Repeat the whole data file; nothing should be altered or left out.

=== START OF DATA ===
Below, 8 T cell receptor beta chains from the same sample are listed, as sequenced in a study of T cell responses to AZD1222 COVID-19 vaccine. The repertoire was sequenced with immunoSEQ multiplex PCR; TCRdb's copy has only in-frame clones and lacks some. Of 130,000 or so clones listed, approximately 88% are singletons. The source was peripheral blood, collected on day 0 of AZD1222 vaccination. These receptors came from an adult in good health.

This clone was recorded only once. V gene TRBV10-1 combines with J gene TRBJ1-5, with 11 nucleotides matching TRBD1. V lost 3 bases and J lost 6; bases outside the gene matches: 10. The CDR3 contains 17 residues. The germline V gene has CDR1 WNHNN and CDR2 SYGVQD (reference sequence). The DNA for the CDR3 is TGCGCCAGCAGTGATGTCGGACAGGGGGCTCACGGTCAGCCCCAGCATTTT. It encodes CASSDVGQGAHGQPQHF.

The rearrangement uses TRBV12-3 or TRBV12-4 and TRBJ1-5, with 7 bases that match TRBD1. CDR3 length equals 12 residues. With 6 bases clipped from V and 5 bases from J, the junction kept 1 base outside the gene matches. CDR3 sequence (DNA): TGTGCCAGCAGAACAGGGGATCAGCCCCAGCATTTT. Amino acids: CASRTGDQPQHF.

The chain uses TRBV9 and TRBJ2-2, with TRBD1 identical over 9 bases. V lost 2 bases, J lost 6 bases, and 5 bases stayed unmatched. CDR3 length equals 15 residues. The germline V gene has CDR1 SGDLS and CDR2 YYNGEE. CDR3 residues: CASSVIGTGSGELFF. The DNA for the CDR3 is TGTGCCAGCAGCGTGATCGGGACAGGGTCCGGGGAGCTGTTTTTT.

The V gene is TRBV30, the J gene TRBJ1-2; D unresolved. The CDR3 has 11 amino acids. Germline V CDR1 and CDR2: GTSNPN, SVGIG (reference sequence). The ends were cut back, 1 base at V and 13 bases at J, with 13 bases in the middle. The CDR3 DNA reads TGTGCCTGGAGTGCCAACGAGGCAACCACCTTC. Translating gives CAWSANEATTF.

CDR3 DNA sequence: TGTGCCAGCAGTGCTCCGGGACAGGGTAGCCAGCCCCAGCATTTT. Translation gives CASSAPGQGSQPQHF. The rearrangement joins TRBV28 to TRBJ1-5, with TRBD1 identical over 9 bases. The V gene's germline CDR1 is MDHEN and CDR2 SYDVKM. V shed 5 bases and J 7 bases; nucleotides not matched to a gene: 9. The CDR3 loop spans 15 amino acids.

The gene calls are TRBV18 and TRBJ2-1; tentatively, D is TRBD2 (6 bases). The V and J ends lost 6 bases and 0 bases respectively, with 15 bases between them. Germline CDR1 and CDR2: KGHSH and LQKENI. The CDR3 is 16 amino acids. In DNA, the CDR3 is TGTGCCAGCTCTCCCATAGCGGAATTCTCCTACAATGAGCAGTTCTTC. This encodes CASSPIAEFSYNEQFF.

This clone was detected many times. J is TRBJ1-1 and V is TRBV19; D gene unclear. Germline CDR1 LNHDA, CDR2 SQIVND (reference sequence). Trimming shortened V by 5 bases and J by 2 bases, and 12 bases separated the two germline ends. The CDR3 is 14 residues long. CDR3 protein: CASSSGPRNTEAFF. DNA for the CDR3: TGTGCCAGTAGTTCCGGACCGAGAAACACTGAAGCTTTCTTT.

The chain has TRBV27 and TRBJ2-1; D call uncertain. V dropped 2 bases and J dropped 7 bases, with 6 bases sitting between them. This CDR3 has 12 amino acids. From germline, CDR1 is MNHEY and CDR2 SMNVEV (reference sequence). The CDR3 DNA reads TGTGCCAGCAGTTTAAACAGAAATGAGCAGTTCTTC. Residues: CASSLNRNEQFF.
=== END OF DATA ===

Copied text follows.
Below, 8 T cell receptor beta chains from the same sample are listed, as sequenced in a study of T cell responses to AZD1222 COVID-19 vaccine. The repertoire was sequenced with immunoSEQ multiplex PCR; TCRdb's copy has only in-frame clones and lacks some. Of 130,000 or so clones listed, approximately 88% are singletons. The source was peripheral blood, collected on day 0 of AZD1222 vaccination. These receptors came from an adult in good health.

This clone was recorded only once. V gene TRBV10-1 combines with J gene TRBJ1-5, with 11 nucleotides matching TRBD1. V lost 3 bases and J lost 6; bases outside the gene matches: 10. The CDR3 contains 17 residues. The germline V gene has CDR1 WNHNN and CDR2 SYGVQD (reference sequence). The DNA for the CDR3 is TGCGCCAGCAGTGATGTCGGACAGGGGGCTCACGGTCAGCCCCAGCATTTT. It encodes CASSDVGQGAHGQPQHF.

The rearrangement uses TRBV12-3 or TRBV12-4 and TRBJ1-5, with 7 bases that match TRBD1. CDR3 length equals 12 residues. With 6 bases clipped from V and 5 bases from J, the junction kept 1 base outside the gene matches. CDR3 sequence (DNA): TGTGCCAGCAGAACAGGGGATCAGCCCCAGCATTTT. Amino acids: CASRTGDQPQHF.

The chain uses TRBV9 and TRBJ2-2, with TRBD1 identical over 9 bases. V lost 2 bases, J lost 6 bases, and 5 bases stayed unmatched. CDR3 length equals 15 residues. The germline V gene has CDR1 SGDLS and CDR2 YYNGEE. CDR3 residues: CASSVIGTGSGELFF. The DNA for the CDR3 is TGTGCCAGCAGCGTGATCGGGACAGGGTCCGGGGAGCTGTTTTTT.

The V gene is TRBV30, the J gene TRBJ1-2; D unresolved. The CDR3 has 11 amino acids. Germline V CDR1 and CDR2: GTSNPN, SVGIG (reference sequence). The ends were cut back, 1 base at V and 13 bases at J, with 13 bases in the middle. The CDR3 DNA reads TGTGCCTGGAGTGCCAACGAGGCAACCACCTTC. Translating gives CAWSANEATTF.

CDR3 DNA sequence: TGTGCCAGCAGTGCTCCGGGACAGGGTAGCCAGCCCCAGCATTTT. Translation gives CASSAPGQGSQPQHF. The rearrangement joins TRBV28 to TRBJ1-5, with TRBD1 identical over 9 bases. The V gene's germline CDR1 is MDHEN and CDR2 SYDVKM. V shed 5 bases and J 7 bases; nucleotides not matched to a gene: 9. The CDR3 loop spans 15 amino acids.

The gene calls are TRBV18 and TRBJ2-1; tentatively, D is TRBD2 (6 bases). The V and J ends lost 6 bases and 0 bases respectively, with 15 bases between them. Germline CDR1 and CDR2: KGHSH and LQKENI. The CDR3 is 16 amino acids. In DNA, the CDR3 is TGTGCCAGCTCTCCCATAGCGGAATTCTCCTACAATGAGCAGTTCTTC. This encodes CASSPIAEFSYNEQFF.

This clone was detected many times. J is TRBJ1-1 and V is TRBV19; D gene unclear. Germline CDR1 LNHDA, CDR2 SQIVND (reference sequence). Trimming shortened V by 5 bases and J by 2 bases, and 12 bases separated the two germline ends. The CDR3 is 14 residues long. CDR3 protein: CASSSGPRNTEAFF. DNA for the CDR3: TGTGCCAGTAGTTCCGGACCGAGAAACACTGAAGCTTTCTTT.

The chain has TRBV27 and TRBJ2-1; D call uncertain. V dropped 2 bases and J dropped 7 bases, with 6 bases sitting between them. This CDR3 has 12 amino acids. From germline, CDR1 is MNHEY and CDR2 SMNVEV (reference sequence). The CDR3 DNA reads TGTGCCAGCAGTTTAAACAGAAATGAGCAGTTCTTC. Residues: CASSLNRNEQFF.